Critical Rape Kit Backlog Funding Passed By Congress

Washington, D.C. - The U.S. Senate voted to renew the Debbie Smith Act, which has increased the use of DNA and has led to more than 192,000 DNA matches in CODIS (the FBI’s DNA database system). The bill had already passed the House, and is now headed for the president to be signed into law.

Watch Sen. Cornyn speak on the Debbie Smith Act’s Senate passage here.

The Debbie Smith Act:

  • Is the largest federal effort to eliminate the rape kit DNA backlog. Since 2011, there has been an 85% increase in demand for testing. This increased demand places a heavy burden on state and local crime labs.
  • Authorizes Congress to allocate $151 million dollars annually to state and local crime labs for DNA and rape kit testing.
  • Expired on September 30, making the passage of this legislation even more critical.

According to the FBI, as of October 2019, CODIS has produced over 488,318 hits, assisting in more than 477,812 investigations. According to the National Institute of Justice, 42% of CODIS hits are the direct result of Debbie Smith Act funding.

“By renewing the Debbie Smith Act, Congress has decided to stand with survivors. This bill will help take thousands of rapists off the streets and is critical to ensuring that more survivors attain justice,” said Scott Berkowitz, president and founder of RAINN, the nation’s largest anti-sexual assault organization. “We are pleased with the Senate’s vote today and are grateful for the leadership of Sens. John Cornyn and Dianne Feinstein, Reps. Carolyn Maloney and Ann Wagner, Speaker Nancy Pelosi and Leader Mitch McConnell. We also thank Debbie Smith and other advocates for their immense courage and continued support.”

“I appreciate all of the advocates who have fought tirelessly with us at every step of the way to bring us to this moment,” said Sen. Cornyn (R-TX). “I want to particularly recognize the folks at RAINN for consistently remaining above the political fray and always putting survivors first.”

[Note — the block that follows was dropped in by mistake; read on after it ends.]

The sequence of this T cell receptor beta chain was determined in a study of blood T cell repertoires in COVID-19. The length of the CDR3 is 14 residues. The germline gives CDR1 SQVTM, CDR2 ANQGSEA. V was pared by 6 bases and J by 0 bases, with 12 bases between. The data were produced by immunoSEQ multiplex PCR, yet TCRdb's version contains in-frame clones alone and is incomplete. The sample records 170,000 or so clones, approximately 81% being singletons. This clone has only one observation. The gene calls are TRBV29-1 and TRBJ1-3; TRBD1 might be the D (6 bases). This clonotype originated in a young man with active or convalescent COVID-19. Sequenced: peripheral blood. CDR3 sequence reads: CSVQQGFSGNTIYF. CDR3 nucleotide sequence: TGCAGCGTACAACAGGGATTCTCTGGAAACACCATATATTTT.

"DNA is the one type of evidence that can definitively connect a perpetrator with their crime of sexual violence," said Debbie Smith. “For many, the Debbie Smith Act is their only hope for justice. This program gives people back their lives. I want to thank Congress for doing the right thing and passing the Debbie Smith Act.”

“Too many victims of violent crime are being denied justice because forensic labs across this country don’t have the resources to process DNA evidence – the Debbie Smith DNA Backlog Grant Program is changing that,” said Rep. Carolyn B. Maloney (D-NY-12). “I first wrote and passed the Debbie Smith Act after hearing testimony from the bill’s namesake, Debbie Smith, that it took 6 years for her rape kit to be tested. When the Debbie Smith Act first passed, it was called the ‘the most important anti-rape legislation ever signed into law.’ The results of the grant program speak for themselves. This funding keeps rapists and other criminals off the streets. And equally important, the program is instrumental in delivering some measure of justice to survivors of violence. I urge the President to sign this reauthorization bill immediately.”

“I am thrilled that the Debbie Smith Reauthorization Act has finally passed the Senate,” said Rep. Ann Wagner (R-MO-2). “Now that the Debbie Smith Act is being reauthorized, our communities can better identify and prosecute violent predators and find justice for the survivors who have bravely come forward to pursue their attackers. I am pleased that our continued efforts to get this legislation over the finish line worked, and I look forward to President Trump signing it into law.”

Eight out of 10 sexual assaults are committed by someone who knows the victim.

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